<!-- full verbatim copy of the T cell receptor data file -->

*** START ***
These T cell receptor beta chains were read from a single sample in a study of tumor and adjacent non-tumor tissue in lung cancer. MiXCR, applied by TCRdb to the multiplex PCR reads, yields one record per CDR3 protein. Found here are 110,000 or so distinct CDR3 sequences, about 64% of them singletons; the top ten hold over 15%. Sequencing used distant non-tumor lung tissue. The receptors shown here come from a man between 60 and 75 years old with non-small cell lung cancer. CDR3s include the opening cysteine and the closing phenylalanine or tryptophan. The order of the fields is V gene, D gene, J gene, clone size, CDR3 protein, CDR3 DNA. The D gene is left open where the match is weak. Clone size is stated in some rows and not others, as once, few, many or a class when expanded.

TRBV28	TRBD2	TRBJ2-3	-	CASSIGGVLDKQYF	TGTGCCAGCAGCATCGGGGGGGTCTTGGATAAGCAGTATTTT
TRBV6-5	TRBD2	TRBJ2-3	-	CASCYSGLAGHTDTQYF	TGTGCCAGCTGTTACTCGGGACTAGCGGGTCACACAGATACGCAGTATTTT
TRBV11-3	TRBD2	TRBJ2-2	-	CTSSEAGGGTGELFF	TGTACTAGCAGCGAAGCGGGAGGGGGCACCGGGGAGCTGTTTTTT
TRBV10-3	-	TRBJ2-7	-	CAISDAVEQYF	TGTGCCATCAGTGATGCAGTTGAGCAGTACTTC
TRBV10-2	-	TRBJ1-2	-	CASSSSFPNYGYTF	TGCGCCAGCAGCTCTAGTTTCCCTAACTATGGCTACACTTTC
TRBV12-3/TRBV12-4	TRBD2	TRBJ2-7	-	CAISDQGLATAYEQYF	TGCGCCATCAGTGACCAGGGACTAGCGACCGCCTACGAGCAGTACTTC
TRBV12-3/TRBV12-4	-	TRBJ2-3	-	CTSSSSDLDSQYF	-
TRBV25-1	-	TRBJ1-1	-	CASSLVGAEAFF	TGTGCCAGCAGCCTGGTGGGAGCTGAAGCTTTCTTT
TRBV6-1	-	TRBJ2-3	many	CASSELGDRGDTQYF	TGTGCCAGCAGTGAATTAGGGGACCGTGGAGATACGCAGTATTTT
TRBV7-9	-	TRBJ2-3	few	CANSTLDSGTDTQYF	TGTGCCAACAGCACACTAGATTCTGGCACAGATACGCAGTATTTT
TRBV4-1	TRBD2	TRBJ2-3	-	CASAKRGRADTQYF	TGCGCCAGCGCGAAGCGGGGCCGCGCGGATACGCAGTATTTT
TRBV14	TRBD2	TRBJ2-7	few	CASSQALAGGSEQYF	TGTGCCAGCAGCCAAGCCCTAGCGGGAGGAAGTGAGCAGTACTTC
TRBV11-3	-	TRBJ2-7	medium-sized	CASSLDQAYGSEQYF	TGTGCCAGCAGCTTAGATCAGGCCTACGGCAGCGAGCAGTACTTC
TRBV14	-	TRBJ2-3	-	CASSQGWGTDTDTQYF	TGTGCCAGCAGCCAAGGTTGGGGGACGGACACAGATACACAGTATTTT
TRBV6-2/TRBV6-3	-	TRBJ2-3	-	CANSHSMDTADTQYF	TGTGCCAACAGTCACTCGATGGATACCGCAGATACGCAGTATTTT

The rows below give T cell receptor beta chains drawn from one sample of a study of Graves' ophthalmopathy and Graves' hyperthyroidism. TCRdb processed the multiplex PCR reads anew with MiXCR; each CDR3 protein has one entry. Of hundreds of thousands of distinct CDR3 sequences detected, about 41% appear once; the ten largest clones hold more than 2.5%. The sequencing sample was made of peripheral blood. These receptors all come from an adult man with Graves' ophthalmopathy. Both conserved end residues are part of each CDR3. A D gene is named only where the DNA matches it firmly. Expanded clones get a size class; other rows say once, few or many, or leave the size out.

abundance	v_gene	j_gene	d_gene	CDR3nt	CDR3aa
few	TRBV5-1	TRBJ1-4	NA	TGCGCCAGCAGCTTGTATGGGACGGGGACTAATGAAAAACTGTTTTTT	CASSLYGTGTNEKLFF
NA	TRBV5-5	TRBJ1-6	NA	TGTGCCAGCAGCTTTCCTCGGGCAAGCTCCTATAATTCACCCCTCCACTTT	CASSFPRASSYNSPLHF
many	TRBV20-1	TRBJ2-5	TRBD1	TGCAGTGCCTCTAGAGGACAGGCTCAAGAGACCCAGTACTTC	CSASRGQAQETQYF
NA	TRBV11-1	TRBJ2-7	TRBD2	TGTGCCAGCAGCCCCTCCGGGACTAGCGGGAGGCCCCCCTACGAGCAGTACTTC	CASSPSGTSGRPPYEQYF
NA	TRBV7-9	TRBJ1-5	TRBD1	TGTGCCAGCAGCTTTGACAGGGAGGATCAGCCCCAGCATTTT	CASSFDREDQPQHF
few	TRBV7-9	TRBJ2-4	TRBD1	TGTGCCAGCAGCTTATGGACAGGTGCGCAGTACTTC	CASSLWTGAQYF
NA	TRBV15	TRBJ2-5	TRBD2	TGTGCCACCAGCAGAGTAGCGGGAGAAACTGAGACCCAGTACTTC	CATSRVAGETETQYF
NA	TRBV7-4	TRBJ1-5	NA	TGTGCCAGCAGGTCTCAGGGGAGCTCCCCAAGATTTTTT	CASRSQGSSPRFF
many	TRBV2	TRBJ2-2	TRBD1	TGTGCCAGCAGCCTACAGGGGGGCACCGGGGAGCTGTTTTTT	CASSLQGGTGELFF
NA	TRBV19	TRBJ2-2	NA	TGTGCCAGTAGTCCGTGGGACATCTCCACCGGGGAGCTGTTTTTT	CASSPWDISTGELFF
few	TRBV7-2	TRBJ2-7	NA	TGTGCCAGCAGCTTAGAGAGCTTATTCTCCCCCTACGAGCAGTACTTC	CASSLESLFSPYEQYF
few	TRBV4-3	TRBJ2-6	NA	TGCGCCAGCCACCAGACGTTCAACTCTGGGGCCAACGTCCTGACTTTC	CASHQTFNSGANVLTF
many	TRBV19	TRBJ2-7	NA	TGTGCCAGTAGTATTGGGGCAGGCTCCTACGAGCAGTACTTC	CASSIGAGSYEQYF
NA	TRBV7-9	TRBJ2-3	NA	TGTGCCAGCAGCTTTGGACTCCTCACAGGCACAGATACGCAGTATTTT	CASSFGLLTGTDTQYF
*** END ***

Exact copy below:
These T cell receptor beta chains were read from a single sample in a study of tumor and adjacent non-tumor tissue in lung cancer. MiXCR, applied by TCRdb to the multiplex PCR reads, yields one record per CDR3 protein. Found here are 110,000 or so distinct CDR3 sequences, about 64% of them singletons; the top ten hold over 15%. Sequencing used distant non-tumor lung tissue. The receptors shown here come from a man between 60 and 75 years old with non-small cell lung cancer. CDR3s include the opening cysteine and the closing phenylalanine or tryptophan. The order of the fields is V gene, D gene, J gene, clone size, CDR3 protein, CDR3 DNA. The D gene is left open where the match is weak. Clone size is stated in some rows and not others, as once, few, many or a class when expanded.

TRBV28	TRBD2	TRBJ2-3	-	CASSIGGVLDKQYF	TGTGCCAGCAGCATCGGGGGGGTCTTGGATAAGCAGTATTTT
TRBV6-5	TRBD2	TRBJ2-3	-	CASCYSGLAGHTDTQYF	TGTGCCAGCTGTTACTCGGGACTAGCGGGTCACACAGATACGCAGTATTTT
TRBV11-3	TRBD2	TRBJ2-2	-	CTSSEAGGGTGELFF	TGTACTAGCAGCGAAGCGGGAGGGGGCACCGGGGAGCTGTTTTTT
TRBV10-3	-	TRBJ2-7	-	CAISDAVEQYF	TGTGCCATCAGTGATGCAGTTGAGCAGTACTTC
TRBV10-2	-	TRBJ1-2	-	CASSSSFPNYGYTF	TGCGCCAGCAGCTCTAGTTTCCCTAACTATGGCTACACTTTC
TRBV12-3/TRBV12-4	TRBD2	TRBJ2-7	-	CAISDQGLATAYEQYF	TGCGCCATCAGTGACCAGGGACTAGCGACCGCCTACGAGCAGTACTTC
TRBV12-3/TRBV12-4	-	TRBJ2-3	-	CTSSSSDLDSQYF	-
TRBV25-1	-	TRBJ1-1	-	CASSLVGAEAFF	TGTGCCAGCAGCCTGGTGGGAGCTGAAGCTTTCTTT
TRBV6-1	-	TRBJ2-3	many	CASSELGDRGDTQYF	TGTGCCAGCAGTGAATTAGGGGACCGTGGAGATACGCAGTATTTT
TRBV7-9	-	TRBJ2-3	few	CANSTLDSGTDTQYF	TGTGCCAACAGCACACTAGATTCTGGCACAGATACGCAGTATTTT
TRBV4-1	TRBD2	TRBJ2-3	-	CASAKRGRADTQYF	TGCGCCAGCGCGAAGCGGGGCCGCGCGGATACGCAGTATTTT
TRBV14	TRBD2	TRBJ2-7	few	CASSQALAGGSEQYF	TGTGCCAGCAGCCAAGCCCTAGCGGGAGGAAGTGAGCAGTACTTC
TRBV11-3	-	TRBJ2-7	medium-sized	CASSLDQAYGSEQYF	TGTGCCAGCAGCTTAGATCAGGCCTACGGCAGCGAGCAGTACTTC
TRBV14	-	TRBJ2-3	-	CASSQGWGTDTDTQYF	TGTGCCAGCAGCCAAGGTTGGGGGACGGACACAGATACACAGTATTTT
TRBV6-2/TRBV6-3	-	TRBJ2-3	-	CANSHSMDTADTQYF	TGTGCCAACAGTCACTCGATGGATACCGCAGATACGCAGTATTTT

The rows below give T cell receptor beta chains drawn from one sample of a study of Graves' ophthalmopathy and Graves' hyperthyroidism. TCRdb processed the multiplex PCR reads anew with MiXCR; each CDR3 protein has one entry. Of hundreds of thousands of distinct CDR3 sequences detected, about 41% appear once; the ten largest clones hold more than 2.5%. The sequencing sample was made of peripheral blood. These receptors all come from an adult man with Graves' ophthalmopathy. Both conserved end residues are part of each CDR3. A D gene is named only where the DNA matches it firmly. Expanded clones get a size class; other rows say once, few or many, or leave the size out.

abundance	v_gene	j_gene	d_gene	CDR3nt	CDR3aa
few	TRBV5-1	TRBJ1-4	NA	TGCGCCAGCAGCTTGTATGGGACGGGGACTAATGAAAAACTGTTTTTT	CASSLYGTGTNEKLFF
NA	TRBV5-5	TRBJ1-6	NA	TGTGCCAGCAGCTTTCCTCGGGCAAGCTCCTATAATTCACCCCTCCACTTT	CASSFPRASSYNSPLHF
many	TRBV20-1	TRBJ2-5	TRBD1	TGCAGTGCCTCTAGAGGACAGGCTCAAGAGACCCAGTACTTC	CSASRGQAQETQYF
NA	TRBV11-1	TRBJ2-7	TRBD2	TGTGCCAGCAGCCCCTCCGGGACTAGCGGGAGGCCCCCCTACGAGCAGTACTTC	CASSPSGTSGRPPYEQYF
NA	TRBV7-9	TRBJ1-5	TRBD1	TGTGCCAGCAGCTTTGACAGGGAGGATCAGCCCCAGCATTTT	CASSFDREDQPQHF
few	TRBV7-9	TRBJ2-4	TRBD1	TGTGCCAGCAGCTTATGGACAGGTGCGCAGTACTTC	CASSLWTGAQYF
NA	TRBV15	TRBJ2-5	TRBD2	TGTGCCACCAGCAGAGTAGCGGGAGAAACTGAGACCCAGTACTTC	CATSRVAGETETQYF
NA	TRBV7-4	TRBJ1-5	NA	TGTGCCAGCAGGTCTCAGGGGAGCTCCCCAAGATTTTTT	CASRSQGSSPRFF
many	TRBV2	TRBJ2-2	TRBD1	TGTGCCAGCAGCCTACAGGGGGGCACCGGGGAGCTGTTTTTT	CASSLQGGTGELFF
NA	TRBV19	TRBJ2-2	NA	TGTGCCAGTAGTCCGTGGGACATCTCCACCGGGGAGCTGTTTTTT	CASSPWDISTGELFF
few	TRBV7-2	TRBJ2-7	NA	TGTGCCAGCAGCTTAGAGAGCTTATTCTCCCCCTACGAGCAGTACTTC	CASSLESLFSPYEQYF
few	TRBV4-3	TRBJ2-6	NA	TGCGCCAGCCACCAGACGTTCAACTCTGGGGCCAACGTCCTGACTTTC	CASHQTFNSGANVLTF
many	TRBV19	TRBJ2-7	NA	TGTGCCAGTAGTATTGGGGCAGGCTCCTACGAGCAGTACTTC	CASSIGAGSYEQYF
NA	TRBV7-9	TRBJ2-3	NA	TGTGCCAGCAGCTTTGGACTCCTCACAGGCACAGATACGCAGTATTTT	CASSFGLLTGTDTQYF